Dr. Amir Hussain, prominent Professor of Theological studies said in an interview with Science and Spirit magazine, that tyrants “find it useful to espouse the rhetoric of faith, because people respect that language, are reluctant to oppose it”
Two days before abolishing the Islamic Caliphate in early March 1924, Mustafa Kemal Pasha, founder of modern Turkey, told his assembly:
“The religion of Islam will be elevated if it will cease to be a political instrument, as had been the case in the past…”
The Pied Pipers
Some of the greatest achievements of the Islamic Golden age were the grand libraries and Universities of Baghdad and Cordoba.
The great polymaths of that era kept alive the knowledge of the Ancient Greeks and the Indians – reviving ancient philosophy, number systems, algebra, chemistry and astronomy.
In President Obama’s words, it was Islam that taught the world navigation of the Seas, and the mastery of pens.
Today, Muslims around the world fare poorly in Education. The 2006 Sachar Committee Report commissioned by the Indian Prime Minister revealed that 25 percent of Muslim children in India under the age of 15 didn’t attend schools, or dropped out early.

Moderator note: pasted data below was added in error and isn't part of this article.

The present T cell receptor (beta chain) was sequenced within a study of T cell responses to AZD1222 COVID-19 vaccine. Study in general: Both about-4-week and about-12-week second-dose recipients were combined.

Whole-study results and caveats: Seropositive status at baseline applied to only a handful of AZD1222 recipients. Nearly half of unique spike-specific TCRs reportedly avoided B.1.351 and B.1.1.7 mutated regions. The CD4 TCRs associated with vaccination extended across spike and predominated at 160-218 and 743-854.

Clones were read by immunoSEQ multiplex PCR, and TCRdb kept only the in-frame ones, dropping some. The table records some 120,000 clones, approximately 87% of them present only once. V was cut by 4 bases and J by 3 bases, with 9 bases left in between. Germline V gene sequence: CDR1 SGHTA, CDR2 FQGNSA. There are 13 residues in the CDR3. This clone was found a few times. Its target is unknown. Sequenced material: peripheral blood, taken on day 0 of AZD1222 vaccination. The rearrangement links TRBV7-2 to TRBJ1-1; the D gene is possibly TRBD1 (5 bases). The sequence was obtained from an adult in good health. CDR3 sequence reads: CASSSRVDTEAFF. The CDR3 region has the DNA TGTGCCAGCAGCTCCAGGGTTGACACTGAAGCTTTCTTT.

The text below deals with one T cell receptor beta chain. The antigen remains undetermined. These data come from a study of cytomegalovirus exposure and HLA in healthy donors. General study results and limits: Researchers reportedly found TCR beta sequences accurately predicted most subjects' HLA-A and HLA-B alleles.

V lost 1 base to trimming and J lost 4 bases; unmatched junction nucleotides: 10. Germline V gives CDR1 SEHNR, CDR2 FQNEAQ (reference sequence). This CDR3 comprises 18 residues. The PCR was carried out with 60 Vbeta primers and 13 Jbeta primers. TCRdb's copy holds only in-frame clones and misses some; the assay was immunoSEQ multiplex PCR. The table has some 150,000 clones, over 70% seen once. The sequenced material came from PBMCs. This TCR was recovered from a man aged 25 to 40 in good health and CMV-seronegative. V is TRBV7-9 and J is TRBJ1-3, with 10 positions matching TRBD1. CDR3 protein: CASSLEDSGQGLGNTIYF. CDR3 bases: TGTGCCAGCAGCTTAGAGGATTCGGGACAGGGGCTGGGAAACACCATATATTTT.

There are no great Islamic Universities today – and troublingly enough, it is the so-called ‘leaders of Muslims’ themselves who are actively engaged in a campaign against ‘evil, Western education’.
The establishment in 2009 of $10 billion King Abdullah University of Science and Technology would ideally have been hailed as a tremendous opportunity to revive learning and research in the Muslim heartland.
Instead, the ‘religious leaders’ in Saudi Arabia reacted with fury over the larger, more pressing issue of the University being a co-ed institute.
Orthodox Islam has always opposed what the rest of humanity considered progress
Professor Dr. Amir Hussain once said, “Knowledge is highly prized in Islam, but fundamentalist Muslim rulers have hounded Islamic scholars for centuries.” Great intellectuals like Ibn-Rushd thrived despite the pressures these anti-intellectual forces.
However, in recent years, modernism has all but disappeared from mainstream Islamic discourse, giving the anti-intellectuals a free run to propagate their views as ‘true Islam’.
Sir Syed Ahmed Khan was one of the modern Muslim pioneers who believed Islam would be greatly damaged if not shielded from the orthodox clergy.
Believing that a proper, Western-style scientific education was crucial for Muslims’ advancement, he founded the Muhammedan Ango-Oriental College in 1875 (It would later become the Aligarh Muslim University)
Former Pakistan Supreme Court Justice Javid Iqbal, son of celebrated Urdu poet-Philosopher Allama Iqbal, believes Islam’s revival is dependent on interpreting the religion in light of modern scientific thought which would ‘strengthen the faith of believers’.
Condemning the medievalisation of Pakistan, he recounted how his father had blamed conservative Mullahs for driving Muslims into the dark ages.